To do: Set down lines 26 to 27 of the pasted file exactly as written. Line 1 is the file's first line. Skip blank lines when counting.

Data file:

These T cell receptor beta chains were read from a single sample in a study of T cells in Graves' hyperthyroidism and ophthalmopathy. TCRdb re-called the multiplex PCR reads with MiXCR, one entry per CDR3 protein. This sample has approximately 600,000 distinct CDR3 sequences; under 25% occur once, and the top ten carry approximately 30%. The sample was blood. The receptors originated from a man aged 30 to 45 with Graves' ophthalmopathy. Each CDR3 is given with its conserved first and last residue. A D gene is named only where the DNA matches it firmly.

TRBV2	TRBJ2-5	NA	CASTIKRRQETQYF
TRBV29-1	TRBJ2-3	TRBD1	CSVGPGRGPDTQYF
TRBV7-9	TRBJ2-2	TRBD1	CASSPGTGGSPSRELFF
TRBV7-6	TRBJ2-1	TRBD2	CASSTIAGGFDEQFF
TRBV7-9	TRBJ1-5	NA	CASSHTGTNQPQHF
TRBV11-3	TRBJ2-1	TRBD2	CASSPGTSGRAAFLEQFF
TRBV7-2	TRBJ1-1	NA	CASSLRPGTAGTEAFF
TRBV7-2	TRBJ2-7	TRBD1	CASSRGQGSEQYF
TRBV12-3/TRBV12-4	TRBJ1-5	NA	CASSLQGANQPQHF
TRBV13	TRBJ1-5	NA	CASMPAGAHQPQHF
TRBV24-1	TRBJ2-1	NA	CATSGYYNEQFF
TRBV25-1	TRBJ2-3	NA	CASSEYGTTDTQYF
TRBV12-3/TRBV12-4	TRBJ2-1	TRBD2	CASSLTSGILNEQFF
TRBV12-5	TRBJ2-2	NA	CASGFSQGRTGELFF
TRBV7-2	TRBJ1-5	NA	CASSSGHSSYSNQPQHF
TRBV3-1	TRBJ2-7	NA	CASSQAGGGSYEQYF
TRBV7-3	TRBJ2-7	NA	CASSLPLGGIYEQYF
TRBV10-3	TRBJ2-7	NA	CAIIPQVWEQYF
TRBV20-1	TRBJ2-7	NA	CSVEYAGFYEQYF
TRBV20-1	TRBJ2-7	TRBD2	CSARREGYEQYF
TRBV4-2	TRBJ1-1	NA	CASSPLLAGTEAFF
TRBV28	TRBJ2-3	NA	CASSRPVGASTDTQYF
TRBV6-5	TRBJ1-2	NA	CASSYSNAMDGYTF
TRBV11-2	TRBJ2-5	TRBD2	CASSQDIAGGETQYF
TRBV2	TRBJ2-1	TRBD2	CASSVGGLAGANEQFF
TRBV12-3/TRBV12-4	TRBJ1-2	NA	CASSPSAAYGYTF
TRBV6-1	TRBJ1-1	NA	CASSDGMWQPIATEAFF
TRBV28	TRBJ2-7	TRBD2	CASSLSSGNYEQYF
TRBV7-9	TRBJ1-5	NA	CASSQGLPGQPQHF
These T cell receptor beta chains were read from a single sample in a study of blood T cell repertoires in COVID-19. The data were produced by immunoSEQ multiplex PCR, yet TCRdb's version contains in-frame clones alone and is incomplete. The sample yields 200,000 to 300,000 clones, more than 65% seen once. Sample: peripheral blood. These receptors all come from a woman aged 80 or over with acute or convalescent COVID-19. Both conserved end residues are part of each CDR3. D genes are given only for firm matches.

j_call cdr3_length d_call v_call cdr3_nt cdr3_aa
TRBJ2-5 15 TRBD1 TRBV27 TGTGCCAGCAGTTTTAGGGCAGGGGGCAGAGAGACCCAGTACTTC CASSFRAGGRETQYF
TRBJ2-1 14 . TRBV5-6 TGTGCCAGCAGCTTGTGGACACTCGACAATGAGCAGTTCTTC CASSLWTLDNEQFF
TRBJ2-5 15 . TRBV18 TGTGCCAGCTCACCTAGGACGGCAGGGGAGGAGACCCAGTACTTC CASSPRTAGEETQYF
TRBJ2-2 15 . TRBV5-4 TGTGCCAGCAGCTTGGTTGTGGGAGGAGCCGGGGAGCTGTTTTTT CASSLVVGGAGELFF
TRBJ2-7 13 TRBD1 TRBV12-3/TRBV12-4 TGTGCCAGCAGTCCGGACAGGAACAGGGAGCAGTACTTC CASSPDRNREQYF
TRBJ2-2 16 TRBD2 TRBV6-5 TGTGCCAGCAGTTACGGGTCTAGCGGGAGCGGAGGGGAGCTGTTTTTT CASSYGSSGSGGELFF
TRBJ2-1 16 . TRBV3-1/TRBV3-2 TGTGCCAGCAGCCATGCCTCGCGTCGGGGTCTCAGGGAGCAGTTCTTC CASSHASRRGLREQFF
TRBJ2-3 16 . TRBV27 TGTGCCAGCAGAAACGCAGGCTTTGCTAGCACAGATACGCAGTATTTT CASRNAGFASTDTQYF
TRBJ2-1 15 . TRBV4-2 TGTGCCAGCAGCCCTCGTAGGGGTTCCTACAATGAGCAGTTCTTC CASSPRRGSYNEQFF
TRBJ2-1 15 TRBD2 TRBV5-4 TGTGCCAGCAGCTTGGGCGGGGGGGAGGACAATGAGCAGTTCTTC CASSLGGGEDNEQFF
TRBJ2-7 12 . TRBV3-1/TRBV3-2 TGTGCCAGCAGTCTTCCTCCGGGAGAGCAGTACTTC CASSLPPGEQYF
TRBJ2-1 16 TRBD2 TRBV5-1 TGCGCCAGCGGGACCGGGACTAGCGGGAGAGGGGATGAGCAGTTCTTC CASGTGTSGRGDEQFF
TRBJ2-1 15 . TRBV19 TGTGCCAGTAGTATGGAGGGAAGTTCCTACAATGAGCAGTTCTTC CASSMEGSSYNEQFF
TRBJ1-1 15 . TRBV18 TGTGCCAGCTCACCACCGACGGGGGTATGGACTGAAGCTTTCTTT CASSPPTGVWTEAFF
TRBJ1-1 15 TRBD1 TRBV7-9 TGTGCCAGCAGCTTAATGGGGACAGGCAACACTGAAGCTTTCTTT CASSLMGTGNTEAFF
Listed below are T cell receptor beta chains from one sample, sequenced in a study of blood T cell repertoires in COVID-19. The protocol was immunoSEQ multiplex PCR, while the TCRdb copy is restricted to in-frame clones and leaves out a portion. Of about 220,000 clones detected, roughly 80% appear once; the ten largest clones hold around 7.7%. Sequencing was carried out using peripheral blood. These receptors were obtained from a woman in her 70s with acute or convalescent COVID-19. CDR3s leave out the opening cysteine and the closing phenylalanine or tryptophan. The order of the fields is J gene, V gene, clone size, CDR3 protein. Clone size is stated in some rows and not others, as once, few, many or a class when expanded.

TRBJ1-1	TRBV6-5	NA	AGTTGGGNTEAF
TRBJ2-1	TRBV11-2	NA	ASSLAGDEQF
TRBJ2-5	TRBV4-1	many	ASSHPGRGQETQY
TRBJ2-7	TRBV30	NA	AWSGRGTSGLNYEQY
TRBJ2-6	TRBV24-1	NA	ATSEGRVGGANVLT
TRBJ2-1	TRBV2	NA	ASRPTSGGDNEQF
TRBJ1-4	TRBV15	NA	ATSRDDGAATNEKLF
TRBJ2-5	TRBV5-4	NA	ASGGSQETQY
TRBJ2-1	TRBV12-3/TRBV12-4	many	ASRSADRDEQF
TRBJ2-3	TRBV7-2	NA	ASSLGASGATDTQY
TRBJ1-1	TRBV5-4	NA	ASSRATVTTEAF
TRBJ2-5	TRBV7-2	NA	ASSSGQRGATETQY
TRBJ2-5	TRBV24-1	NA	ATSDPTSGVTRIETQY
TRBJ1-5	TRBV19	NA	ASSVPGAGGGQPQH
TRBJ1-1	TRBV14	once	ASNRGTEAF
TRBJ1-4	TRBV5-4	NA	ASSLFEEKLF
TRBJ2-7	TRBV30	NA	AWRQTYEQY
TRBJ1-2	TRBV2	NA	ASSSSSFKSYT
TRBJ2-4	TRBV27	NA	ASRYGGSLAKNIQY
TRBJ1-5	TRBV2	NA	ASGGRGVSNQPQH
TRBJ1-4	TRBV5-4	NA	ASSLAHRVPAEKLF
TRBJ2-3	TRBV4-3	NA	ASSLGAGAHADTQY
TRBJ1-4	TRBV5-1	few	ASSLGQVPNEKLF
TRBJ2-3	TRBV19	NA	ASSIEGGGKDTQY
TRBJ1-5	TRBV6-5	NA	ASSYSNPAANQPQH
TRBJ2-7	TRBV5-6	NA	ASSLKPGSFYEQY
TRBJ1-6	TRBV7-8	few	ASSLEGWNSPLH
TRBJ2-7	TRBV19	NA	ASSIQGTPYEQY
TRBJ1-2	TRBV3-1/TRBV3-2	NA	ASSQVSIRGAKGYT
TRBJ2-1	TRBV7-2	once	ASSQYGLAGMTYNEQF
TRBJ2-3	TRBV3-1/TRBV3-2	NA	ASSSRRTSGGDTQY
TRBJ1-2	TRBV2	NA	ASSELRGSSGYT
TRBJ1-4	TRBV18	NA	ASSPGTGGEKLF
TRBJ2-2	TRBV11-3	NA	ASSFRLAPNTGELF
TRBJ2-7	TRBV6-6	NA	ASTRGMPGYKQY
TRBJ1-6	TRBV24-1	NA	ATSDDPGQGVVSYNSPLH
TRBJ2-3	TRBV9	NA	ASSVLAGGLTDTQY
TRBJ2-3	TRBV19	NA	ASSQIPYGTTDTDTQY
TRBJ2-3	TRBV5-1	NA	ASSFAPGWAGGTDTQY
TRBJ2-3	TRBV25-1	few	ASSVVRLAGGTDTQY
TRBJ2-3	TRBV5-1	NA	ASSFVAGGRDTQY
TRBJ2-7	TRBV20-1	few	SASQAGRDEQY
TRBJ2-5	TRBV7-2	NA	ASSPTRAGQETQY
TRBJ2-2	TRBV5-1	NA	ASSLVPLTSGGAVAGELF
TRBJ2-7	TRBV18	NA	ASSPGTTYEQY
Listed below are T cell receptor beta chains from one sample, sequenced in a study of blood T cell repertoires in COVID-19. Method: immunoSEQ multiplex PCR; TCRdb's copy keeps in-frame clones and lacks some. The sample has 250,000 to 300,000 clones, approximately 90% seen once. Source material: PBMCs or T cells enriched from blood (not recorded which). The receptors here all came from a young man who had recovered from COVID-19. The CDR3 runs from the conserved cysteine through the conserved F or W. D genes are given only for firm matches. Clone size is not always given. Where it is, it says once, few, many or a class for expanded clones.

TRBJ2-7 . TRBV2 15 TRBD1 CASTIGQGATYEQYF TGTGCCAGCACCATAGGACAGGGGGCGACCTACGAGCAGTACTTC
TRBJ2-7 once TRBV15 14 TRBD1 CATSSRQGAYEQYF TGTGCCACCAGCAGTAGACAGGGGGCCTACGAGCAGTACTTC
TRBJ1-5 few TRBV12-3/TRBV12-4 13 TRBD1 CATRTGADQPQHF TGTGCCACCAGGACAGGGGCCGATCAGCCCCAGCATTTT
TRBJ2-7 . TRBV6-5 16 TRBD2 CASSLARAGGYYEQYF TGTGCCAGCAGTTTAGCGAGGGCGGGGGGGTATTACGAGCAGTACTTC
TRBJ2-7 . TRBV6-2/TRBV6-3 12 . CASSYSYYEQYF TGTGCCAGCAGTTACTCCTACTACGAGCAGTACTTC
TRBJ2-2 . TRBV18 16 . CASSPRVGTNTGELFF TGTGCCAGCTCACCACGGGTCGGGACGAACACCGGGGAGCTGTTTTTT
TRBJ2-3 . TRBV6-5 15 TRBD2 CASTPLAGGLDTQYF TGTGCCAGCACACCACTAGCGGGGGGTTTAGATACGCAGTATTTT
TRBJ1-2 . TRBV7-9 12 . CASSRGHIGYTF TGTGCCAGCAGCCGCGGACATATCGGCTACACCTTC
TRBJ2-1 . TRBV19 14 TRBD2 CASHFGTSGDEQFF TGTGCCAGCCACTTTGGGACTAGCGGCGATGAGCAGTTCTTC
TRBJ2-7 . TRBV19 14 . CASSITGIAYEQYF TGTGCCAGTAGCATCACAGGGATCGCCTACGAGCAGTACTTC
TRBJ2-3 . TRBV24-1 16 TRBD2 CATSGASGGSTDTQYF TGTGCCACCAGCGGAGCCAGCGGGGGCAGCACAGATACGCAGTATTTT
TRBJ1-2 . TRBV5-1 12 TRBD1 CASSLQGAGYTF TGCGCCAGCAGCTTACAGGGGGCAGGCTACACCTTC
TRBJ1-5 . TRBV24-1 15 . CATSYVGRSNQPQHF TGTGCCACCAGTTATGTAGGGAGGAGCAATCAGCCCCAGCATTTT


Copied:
TRBV2	TRBJ2-1	TRBD2	CASSVGGLAGANEQFF
TRBV12-3/TRBV12-4	TRBJ1-2	NA	CASSPSAAYGYTF